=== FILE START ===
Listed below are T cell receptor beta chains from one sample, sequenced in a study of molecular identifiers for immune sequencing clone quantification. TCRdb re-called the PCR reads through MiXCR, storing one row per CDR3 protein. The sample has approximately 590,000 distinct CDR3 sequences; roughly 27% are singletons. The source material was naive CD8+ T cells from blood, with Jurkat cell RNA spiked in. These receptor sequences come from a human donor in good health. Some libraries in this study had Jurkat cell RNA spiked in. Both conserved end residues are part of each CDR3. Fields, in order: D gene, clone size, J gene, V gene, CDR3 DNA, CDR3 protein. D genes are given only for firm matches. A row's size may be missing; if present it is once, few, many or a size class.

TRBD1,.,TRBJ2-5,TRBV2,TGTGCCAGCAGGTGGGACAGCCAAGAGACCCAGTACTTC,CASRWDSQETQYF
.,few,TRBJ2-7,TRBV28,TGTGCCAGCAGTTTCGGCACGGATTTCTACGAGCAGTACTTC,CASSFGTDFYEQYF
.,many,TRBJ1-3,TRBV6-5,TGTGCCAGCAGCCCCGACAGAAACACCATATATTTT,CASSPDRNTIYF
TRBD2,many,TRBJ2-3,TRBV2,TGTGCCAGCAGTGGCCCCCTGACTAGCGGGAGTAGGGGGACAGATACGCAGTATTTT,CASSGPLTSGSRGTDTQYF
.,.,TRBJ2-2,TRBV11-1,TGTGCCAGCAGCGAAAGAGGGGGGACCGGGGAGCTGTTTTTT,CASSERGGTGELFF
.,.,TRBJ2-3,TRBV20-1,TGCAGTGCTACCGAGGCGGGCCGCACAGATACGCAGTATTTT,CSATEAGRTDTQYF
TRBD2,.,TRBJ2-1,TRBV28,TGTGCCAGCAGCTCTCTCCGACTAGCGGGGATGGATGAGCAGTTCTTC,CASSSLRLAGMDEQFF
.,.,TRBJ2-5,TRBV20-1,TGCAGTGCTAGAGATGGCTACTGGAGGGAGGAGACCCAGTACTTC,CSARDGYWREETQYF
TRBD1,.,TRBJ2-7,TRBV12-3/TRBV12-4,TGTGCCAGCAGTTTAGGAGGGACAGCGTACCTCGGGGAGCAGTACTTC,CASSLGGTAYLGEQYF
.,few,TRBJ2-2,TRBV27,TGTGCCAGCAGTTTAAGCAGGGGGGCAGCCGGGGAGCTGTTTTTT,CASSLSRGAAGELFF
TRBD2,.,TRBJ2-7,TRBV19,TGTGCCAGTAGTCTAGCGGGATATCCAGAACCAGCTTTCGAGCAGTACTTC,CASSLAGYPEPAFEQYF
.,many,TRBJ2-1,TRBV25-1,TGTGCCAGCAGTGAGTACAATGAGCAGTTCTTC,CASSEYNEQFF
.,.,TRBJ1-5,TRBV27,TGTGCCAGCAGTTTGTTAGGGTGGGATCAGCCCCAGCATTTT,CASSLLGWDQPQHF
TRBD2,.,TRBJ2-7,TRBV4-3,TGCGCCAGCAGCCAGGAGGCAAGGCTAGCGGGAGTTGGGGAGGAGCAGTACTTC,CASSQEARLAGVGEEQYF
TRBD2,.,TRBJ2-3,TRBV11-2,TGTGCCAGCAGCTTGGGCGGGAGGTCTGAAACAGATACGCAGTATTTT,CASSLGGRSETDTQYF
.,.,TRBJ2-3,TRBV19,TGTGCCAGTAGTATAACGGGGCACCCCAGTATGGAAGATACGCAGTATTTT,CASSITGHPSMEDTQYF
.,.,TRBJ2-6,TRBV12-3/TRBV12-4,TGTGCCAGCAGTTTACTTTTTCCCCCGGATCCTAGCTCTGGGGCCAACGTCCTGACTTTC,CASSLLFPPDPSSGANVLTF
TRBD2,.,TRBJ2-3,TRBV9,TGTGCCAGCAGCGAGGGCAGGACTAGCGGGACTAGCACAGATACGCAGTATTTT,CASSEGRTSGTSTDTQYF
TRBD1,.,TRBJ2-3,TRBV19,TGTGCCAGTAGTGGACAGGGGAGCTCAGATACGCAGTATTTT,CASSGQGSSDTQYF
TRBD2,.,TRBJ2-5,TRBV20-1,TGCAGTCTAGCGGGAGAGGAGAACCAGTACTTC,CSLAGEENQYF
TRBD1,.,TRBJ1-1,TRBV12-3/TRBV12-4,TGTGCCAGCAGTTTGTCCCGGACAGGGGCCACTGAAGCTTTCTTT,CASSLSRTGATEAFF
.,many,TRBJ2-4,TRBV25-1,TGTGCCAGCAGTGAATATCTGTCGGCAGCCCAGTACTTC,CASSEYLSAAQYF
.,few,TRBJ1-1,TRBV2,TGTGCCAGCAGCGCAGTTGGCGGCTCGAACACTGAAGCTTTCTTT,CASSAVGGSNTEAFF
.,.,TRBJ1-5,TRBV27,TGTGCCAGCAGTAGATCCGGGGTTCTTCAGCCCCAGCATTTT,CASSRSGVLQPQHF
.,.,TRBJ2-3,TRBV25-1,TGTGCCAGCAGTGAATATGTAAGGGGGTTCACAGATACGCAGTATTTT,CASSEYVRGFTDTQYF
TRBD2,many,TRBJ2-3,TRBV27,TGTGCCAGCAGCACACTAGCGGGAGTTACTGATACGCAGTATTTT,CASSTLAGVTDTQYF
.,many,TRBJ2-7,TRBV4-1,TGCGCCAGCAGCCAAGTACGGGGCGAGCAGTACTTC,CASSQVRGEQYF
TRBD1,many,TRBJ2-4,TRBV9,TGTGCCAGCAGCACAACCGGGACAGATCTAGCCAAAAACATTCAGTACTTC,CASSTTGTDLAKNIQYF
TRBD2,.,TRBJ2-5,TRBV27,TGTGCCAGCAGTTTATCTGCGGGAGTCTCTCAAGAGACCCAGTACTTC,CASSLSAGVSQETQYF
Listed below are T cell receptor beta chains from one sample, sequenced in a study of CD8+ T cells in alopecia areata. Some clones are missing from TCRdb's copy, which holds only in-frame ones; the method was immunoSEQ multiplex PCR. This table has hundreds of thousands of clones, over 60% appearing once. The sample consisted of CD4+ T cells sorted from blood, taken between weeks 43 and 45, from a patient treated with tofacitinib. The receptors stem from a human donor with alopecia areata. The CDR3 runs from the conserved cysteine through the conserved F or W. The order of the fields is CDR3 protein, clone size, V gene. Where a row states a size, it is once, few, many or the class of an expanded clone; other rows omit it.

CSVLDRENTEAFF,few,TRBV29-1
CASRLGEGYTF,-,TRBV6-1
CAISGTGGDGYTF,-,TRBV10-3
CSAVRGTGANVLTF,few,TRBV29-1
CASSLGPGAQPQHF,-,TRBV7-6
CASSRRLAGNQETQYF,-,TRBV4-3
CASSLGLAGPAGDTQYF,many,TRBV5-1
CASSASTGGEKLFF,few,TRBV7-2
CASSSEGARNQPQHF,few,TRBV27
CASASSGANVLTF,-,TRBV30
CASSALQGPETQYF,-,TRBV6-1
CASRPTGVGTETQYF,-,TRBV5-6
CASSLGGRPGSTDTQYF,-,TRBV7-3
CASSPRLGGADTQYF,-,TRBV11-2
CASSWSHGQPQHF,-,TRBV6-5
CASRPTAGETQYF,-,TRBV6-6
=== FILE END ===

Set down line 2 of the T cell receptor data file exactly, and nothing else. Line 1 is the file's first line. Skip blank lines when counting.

TRBD1,.,TRBJ2-5,TRBV2,TGTGCCAGCAGGTGGGACAGCCAAGAGACCCAGTACTTC,CASRWDSQETQYF